Rob Henderson: On the pitch and in the stands, British and Irish Lions players and supporters got it right in second Test win against All Blacks

 
Rob Henderson
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Lions fans sang Maro Itoje's name in recognition of the lock's performance (Source: Getty)

On Saturday night in a wet and windy Westpac Stadium both players and fans showed exactly what it means to represent and support the British and Irish Lions.

On the field, from one to 15, no quarter was given defensively and with ball in hand they showed exceptional skills and running lines in torrential conditions.

From Jonathan Davies’ one-hand offloads to the well constructed tries for Taulupe Faletau and Conor Murray, the Lions showed adventure and bravery to fight back and ultimately win the second Test, taking the series to Auckland for the decider in this weekend.

The All Blacks played their part too, especially having to navigate two thirds of the match with 14 men, after the red-carding of Sonny Bill Williams, and it would be remiss not to mention how well they played to nearly snatch victory.

But it was off the field that truly took my breath away.

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Last week I wrote about a perceived solemnity in the stands. This week I can do no more than salute and applaud every single Lions fan for creating an electrifying atmosphere even in the midst of biblical weather conditions.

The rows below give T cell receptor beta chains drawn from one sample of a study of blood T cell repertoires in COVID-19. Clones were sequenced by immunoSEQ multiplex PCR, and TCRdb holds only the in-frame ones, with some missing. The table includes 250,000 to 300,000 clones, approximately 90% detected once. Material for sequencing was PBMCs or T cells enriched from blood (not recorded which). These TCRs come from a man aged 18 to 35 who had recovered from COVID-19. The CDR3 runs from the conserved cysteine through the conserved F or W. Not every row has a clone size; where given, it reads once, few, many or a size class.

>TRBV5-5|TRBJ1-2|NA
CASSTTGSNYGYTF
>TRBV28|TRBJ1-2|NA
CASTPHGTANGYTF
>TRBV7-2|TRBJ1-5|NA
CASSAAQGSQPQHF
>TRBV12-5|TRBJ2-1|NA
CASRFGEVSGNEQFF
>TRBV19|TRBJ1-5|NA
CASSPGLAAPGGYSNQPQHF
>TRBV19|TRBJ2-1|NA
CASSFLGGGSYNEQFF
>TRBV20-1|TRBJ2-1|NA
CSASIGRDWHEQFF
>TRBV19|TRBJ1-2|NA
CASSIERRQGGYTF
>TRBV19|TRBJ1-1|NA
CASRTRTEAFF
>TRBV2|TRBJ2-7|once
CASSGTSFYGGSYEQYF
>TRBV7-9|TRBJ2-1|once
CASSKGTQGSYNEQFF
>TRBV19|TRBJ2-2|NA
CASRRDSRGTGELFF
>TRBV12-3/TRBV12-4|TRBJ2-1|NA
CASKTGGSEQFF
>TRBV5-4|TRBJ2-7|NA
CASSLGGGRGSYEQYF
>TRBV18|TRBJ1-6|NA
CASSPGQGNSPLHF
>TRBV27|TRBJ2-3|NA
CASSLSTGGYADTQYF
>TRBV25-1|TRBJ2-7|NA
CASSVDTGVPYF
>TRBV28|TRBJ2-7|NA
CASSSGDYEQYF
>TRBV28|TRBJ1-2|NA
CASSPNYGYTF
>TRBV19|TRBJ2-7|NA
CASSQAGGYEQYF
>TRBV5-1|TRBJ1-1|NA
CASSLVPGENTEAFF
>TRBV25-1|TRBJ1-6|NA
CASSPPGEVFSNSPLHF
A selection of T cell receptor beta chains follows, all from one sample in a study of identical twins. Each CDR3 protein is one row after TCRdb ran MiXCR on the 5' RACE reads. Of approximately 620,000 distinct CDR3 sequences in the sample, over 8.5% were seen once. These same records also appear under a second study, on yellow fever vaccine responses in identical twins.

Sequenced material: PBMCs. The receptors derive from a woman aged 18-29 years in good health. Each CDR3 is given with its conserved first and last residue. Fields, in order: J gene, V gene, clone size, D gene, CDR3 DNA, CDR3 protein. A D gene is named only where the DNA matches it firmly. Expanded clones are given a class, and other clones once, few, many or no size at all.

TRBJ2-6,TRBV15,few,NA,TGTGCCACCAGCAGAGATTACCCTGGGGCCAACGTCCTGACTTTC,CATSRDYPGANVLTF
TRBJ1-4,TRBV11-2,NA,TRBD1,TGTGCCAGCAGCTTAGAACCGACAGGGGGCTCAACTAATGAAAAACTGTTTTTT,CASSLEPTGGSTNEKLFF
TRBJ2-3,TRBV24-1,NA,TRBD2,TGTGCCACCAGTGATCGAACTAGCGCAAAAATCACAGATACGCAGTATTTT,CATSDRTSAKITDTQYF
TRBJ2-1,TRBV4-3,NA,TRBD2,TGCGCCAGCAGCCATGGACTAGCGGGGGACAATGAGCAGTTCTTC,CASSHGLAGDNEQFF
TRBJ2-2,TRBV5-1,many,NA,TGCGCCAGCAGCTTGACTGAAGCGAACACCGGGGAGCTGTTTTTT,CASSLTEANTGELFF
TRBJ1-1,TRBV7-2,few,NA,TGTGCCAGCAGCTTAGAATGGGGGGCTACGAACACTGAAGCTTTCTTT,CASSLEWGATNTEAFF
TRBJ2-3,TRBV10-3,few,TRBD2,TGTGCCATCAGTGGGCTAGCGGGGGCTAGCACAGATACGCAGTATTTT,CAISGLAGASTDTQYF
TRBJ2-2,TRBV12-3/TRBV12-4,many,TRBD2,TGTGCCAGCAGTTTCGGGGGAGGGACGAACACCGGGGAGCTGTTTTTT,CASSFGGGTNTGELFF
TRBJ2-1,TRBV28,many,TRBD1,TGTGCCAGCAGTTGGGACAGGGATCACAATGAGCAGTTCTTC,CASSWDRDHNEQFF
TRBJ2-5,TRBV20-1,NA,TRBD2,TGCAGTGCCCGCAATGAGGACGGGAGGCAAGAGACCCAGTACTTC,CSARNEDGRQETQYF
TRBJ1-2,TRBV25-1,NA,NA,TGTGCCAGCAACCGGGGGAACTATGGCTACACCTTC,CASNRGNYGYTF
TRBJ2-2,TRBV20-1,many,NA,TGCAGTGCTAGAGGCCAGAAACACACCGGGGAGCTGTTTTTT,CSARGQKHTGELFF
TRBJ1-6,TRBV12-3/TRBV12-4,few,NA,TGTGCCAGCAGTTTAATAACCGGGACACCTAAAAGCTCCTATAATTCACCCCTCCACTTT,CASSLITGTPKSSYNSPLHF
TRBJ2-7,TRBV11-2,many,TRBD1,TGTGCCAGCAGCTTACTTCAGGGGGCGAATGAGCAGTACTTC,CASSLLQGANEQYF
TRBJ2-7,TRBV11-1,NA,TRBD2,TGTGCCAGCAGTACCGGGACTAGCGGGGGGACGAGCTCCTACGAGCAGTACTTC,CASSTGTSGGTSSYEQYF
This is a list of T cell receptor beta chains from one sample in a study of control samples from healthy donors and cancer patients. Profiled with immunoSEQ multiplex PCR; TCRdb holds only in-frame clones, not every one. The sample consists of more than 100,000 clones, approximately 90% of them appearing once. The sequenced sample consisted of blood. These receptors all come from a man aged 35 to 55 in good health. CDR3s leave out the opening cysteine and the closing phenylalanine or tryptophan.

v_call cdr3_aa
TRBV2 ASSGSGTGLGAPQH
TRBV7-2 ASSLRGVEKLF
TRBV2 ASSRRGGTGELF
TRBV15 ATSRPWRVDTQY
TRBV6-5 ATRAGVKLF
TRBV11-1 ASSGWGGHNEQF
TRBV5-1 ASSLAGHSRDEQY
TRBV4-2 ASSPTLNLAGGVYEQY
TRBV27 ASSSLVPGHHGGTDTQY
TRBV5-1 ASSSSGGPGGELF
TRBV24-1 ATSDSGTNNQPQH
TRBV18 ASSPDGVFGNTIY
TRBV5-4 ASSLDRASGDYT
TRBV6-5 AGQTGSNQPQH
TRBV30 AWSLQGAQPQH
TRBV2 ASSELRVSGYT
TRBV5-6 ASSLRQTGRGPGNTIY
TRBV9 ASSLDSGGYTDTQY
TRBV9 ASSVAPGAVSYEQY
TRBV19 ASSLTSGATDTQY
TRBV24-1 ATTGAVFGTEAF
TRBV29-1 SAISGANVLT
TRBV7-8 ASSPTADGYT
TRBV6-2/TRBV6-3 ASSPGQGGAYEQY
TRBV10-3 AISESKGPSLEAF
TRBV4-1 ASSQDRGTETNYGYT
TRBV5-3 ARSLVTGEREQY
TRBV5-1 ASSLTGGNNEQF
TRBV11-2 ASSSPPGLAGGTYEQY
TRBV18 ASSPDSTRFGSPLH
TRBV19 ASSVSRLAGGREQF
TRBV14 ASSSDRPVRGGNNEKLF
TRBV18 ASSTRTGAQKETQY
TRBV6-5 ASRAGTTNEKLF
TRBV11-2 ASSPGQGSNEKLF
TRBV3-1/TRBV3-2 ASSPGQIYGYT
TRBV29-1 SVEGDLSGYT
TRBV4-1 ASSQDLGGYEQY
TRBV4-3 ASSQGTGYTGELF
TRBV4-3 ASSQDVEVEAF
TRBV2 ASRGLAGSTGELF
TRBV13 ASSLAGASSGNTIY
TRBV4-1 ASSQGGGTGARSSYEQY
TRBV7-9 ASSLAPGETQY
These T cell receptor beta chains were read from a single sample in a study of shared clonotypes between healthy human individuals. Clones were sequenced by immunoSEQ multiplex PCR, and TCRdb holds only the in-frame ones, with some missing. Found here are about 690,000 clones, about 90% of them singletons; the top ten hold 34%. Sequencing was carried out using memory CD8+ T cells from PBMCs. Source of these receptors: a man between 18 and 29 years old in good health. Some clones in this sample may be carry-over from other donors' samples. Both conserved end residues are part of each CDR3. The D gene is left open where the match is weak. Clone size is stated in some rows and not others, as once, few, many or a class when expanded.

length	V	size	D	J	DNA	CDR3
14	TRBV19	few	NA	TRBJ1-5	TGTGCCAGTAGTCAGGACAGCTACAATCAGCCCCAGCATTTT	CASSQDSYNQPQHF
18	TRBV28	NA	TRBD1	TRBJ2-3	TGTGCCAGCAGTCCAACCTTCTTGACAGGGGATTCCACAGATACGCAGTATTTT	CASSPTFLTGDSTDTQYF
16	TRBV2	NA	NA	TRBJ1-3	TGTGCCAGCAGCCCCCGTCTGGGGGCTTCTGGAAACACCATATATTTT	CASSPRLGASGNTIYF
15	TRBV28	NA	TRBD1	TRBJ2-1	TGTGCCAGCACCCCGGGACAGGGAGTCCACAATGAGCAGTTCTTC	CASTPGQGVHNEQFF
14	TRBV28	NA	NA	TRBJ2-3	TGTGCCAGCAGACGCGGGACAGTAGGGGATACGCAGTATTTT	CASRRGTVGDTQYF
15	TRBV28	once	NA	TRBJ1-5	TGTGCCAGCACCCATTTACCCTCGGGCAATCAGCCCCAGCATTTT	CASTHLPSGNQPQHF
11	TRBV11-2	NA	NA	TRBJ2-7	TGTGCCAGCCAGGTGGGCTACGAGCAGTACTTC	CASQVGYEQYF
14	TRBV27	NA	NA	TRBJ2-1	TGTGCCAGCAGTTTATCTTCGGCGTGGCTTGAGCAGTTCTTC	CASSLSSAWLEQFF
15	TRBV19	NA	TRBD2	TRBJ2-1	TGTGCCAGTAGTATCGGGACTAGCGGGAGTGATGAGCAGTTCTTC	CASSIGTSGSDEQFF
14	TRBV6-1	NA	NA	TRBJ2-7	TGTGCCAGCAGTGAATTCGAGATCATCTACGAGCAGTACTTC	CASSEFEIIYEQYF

Not even Moses himself could have parted the sea of red which enveloped the stadium and the cacophony of sound which rang around the Cake Tin from the first to last minute had the hairs on the back of my neck standing in unison throughout.

During the incessant deluge, the ponchoed pride took the All Blacks’ rallying call to heart and whenever Tutira Mai was piped around the arena a resounding “Lions, Lions” was the riposte. Whoever came up that bit of genius from the NZRFU will surely have been a little red-faced on Sunday morning.

Hymns and Arias and The Fields Of Athenry were unveiled but pride of place had to go to the White Stripes song, Seven Nation Army.

A new Lions hero has been born and whenever this certain gentleman was involved in the action, the whole crowd erupted into “ohhhhh Maro Itoje!”. Fair play to the sound man at the ground – who must be a Lions fan – as he even played a few bars of the original tune, which only served to whip the crowd up to fever pitch.

The Lions’ roar at the final whistle must have shaken the rafters, even in Auckland, and the anticipation for the third and final Test is now immeasurable.

So this I say to all Lions fans who will be in Eden Park come Saturday: relax for the next few days, rest up those all-important vocal chords and lets be prepared to help the team create history.

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